For some IT staffers at Northeastern University in Boston, Microsoft Vista's enhanced security features mean trouble in an environment where students and professors crave open access to the network and scowl at any roadblocks in their way.
Northeastern IT security manager Glenn Hill finds Vista's security tools useful, including the enhanced encryption and user access controls. But he says students and faculty will surely have trouble navigating the new controls. The problems could result in an increase in calls to the information services department, he said.
"People just want to use their technology and don't want to hear about things like encryption," Hill said.
Microsoft launched Vista in November 2006 and IT pros are in various stages of deploying it. Microsoft and experts have touted such new security features as encryption and Network Access Protection (NAP), but enterprises are dealing with a host of compatibility challenges along the way, and some have pushed their Vista deployment schedules into next year as a result.But in cases like Northeastern University's, the nature of the environment has forced the IT department to move more quickly than they might have otherwise.
Universities, hospitals and government agencies face the same issues with early Vista deployments as many enterprises, said Paul Asadoorian, a former IT security specialist at Brown University. Asadoorian, a senior network security engineer with Rhode Island-based OSHEAN Inc., a nonprofit coalition that buys Internet services for public schools and universities, said many IT security professionals can relate to Northeastern's situation.
"Many students will come back to campus with Vista and so they have to be more prepared than the average company," Asadoorian said. "Academia is more like the Wild West in that the IT shops have a harder time controlling all the computers on its network."
The task of preparing for Vista's invasion of the Northeastern campus has been a big challenge for Hill and his staff. Like many universities, Northeastern resembles a small city, with blocks of buildings. Hill estimates there are 70-plus buildings stretched across five campuses, with 15,000 local network ports and more than 55,000 unique IDs with access to the computer network.
"Academic organizations are about openness, sharing and not keeping everything locked down," Hill said. "Academia abhors controls. But to not do Vista is technologically and financially unfeasible. Every time someone buys a new computer now, it will be running Vista out of the box."
Trouble with virtualization, authentication
Like other early Vista adopters that include the Papa Gino's pizza chain, Northeastern has run into compatibility problems between the new operating system and some of its crucial applications.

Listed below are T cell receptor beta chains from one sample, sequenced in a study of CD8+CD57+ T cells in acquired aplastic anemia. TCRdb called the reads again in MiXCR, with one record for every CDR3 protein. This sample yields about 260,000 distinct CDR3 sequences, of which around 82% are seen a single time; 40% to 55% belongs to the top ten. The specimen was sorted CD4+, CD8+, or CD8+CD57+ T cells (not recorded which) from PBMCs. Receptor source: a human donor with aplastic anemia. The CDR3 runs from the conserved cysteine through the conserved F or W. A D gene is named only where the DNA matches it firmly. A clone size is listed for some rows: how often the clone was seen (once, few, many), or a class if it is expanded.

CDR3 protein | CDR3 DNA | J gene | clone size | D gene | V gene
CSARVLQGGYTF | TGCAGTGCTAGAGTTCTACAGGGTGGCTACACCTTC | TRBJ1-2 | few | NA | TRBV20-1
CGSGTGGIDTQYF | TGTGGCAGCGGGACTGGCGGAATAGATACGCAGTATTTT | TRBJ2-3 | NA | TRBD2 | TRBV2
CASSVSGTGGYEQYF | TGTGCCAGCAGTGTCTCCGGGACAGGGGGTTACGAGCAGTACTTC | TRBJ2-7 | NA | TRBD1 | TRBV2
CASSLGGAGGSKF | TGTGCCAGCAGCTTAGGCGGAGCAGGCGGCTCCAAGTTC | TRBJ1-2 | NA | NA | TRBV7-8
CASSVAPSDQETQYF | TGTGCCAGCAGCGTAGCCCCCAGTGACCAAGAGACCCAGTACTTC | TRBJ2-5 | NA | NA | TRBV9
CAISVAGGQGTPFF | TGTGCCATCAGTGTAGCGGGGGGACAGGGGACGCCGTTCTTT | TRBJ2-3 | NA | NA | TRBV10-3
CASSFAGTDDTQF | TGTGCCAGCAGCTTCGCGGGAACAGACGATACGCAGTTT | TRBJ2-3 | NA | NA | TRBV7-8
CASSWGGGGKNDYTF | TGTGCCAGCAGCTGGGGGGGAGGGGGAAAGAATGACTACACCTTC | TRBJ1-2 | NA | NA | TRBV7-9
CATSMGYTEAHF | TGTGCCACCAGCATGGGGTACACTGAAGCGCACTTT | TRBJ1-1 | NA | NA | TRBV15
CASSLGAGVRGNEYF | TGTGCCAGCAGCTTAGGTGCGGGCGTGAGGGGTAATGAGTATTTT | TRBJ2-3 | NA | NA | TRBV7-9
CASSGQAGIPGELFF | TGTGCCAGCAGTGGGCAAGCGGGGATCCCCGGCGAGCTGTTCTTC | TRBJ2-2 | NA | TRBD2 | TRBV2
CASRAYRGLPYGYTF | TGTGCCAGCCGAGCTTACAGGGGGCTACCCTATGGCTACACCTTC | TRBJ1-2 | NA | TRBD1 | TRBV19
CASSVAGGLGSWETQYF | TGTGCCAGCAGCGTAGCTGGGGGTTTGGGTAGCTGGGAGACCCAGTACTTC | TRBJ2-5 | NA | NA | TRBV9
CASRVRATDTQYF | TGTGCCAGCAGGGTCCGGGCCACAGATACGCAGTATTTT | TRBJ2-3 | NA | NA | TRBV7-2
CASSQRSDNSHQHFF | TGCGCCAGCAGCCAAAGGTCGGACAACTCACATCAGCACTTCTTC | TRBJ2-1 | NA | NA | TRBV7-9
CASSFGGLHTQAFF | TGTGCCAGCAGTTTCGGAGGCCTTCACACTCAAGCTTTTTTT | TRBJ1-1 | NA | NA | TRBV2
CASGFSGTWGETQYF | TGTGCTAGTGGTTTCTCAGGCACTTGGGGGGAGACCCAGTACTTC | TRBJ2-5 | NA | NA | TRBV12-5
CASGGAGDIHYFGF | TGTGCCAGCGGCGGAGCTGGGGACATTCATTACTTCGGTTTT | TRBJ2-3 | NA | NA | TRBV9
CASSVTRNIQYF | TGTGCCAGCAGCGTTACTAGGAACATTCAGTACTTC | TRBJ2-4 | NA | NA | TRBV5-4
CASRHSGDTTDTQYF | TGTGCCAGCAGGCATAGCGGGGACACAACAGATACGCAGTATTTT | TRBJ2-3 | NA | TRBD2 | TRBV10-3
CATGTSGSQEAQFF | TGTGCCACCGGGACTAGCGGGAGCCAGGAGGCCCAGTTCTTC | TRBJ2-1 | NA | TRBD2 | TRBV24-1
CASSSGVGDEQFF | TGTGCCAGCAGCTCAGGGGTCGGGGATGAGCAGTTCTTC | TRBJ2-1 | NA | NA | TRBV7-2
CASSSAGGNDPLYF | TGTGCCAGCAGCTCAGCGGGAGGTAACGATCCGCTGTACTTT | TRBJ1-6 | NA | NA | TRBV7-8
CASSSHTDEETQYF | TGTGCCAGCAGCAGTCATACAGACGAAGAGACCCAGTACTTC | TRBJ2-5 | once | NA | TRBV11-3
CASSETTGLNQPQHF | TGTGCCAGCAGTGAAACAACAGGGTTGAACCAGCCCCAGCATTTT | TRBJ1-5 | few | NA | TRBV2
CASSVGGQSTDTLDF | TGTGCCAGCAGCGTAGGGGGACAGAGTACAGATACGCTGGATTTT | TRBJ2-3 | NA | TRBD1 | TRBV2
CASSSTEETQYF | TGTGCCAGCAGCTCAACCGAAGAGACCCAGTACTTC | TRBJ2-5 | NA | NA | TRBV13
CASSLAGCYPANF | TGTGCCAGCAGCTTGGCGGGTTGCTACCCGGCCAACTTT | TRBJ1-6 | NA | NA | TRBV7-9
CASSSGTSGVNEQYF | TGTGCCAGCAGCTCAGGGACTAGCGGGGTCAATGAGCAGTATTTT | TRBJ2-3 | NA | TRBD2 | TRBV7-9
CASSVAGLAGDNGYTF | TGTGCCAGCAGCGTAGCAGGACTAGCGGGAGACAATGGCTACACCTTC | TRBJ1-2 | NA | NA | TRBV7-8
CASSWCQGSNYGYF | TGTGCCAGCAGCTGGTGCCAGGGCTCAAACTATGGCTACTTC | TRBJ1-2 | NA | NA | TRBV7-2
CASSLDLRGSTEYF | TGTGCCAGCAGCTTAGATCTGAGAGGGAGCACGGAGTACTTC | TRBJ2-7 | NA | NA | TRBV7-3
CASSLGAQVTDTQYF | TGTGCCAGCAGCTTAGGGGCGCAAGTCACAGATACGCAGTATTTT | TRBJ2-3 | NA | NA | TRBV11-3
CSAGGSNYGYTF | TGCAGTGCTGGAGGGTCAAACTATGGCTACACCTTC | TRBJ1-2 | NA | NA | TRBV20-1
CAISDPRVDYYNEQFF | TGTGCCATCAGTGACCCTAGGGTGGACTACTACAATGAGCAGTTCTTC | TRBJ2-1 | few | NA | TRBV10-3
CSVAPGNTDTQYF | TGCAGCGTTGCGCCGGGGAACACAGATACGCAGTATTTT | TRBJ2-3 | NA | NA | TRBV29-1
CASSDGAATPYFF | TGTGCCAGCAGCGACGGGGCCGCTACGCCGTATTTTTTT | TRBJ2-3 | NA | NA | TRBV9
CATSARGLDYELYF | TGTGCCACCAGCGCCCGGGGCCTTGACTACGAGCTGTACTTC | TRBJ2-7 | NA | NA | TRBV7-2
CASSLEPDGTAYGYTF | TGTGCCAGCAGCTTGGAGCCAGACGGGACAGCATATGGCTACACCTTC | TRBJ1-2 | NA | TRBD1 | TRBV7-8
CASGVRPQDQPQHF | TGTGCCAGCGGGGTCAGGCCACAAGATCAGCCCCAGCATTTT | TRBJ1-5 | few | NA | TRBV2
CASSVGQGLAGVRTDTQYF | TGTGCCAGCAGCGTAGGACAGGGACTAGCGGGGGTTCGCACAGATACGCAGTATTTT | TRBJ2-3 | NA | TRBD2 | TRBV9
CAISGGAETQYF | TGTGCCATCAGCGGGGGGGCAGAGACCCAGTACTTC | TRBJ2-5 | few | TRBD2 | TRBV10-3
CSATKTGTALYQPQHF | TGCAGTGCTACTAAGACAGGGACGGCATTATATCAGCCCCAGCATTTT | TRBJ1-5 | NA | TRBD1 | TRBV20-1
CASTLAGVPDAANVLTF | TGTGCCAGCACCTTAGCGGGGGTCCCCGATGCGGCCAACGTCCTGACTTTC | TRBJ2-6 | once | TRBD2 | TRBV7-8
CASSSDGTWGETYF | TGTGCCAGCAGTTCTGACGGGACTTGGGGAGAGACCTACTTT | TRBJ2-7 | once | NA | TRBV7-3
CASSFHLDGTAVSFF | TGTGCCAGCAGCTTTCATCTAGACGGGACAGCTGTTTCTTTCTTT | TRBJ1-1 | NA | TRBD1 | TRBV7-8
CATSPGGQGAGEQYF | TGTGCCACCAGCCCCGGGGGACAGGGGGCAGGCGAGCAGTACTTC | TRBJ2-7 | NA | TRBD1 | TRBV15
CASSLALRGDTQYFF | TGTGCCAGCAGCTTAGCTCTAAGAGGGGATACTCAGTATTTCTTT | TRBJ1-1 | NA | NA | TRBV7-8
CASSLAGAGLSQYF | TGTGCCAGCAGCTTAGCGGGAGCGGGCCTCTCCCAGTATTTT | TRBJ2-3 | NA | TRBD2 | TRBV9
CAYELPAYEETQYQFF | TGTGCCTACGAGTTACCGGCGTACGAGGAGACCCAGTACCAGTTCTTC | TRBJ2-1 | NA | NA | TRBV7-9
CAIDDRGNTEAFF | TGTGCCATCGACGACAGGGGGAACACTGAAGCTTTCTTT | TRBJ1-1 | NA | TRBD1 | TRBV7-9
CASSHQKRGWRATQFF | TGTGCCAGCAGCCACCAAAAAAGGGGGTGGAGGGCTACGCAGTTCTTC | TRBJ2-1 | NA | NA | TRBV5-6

Compatibility issues between Vista and Northeastern's virtualization efforts became a big obstacle, since virtualization is imperative in an environment where people are accessing applications 24 hours a day, seven days a week, Hill said. The department has successfully rolled out virtualization software to quicken the deployment of new applications to workstations throughout campus.
While an updated version of Vista addressed the virtualization trouble, Navid Atoofi, the department's SPS director, said the IT department still had to contend with applications that couldn't function with the new operating system. Hill and Atoofi found that Vista lacked a lot of backward compatibility in general, and there have also been licensing problems.
Vista's format also conflicted with Northeastern's authentication policy. Authentication is a complex process at the university because there are several layers of users the policies must account for -- students, faculty and researchers who require round-the-clock-access to the network.
Atoofi is critical of Microsoft for not doing enough to ensure better compatibility and prepare the masses.
Hill added, "A new operating system has many benefits, but it's a disruptive technology because older assumptions [about how the OS works with applications and different policies] are turned on its side."
Users face hard lessons
Hill and Atoofi said the biggest compatibility problems have been ironed out. But now they're bracing for the inevitable calls for help from users who smack head-on into some of Vista's security walls. As an example, Hill noted that Vista will encrypt the user's disk for them, but that if the user loses their PIN code and key, they won't be able to retrieve their data.
"If they don't make a copy of the data on their disk and they lose the PIN and key they're out of luck. They may as well throw the disk away," Hill said.
Asadoorian expects that universities will also have trouble when their access control systems try to scan Vista machines for antivirus software. It's a common practice in academia for the system to check any machine trying to plug into the network to make sure it complies with the institution's security policies. That includes having antivirus software running on the box.
But some antivirus vendors have had trouble tweaking their programs for Vista, and some antivirus detection tools in use throughout academia may not be able to recognize the software on a Vista machine because of configuration changes, Asadoorian said.
Atoofi said the majority of organizations will work out the challenges and Vista will eventually be the dominant OS in use. And while some may have more time to deal with it than institutions like Northeasern, the changeover timetable will be much shorter than what IT shops experienced with past Windows releases, he said.
"The support period for older versions of Windows is getting narrower and narrower," he said. "Microsoft will eventually stop supporting Windows XP, so we'll all have to have Vista."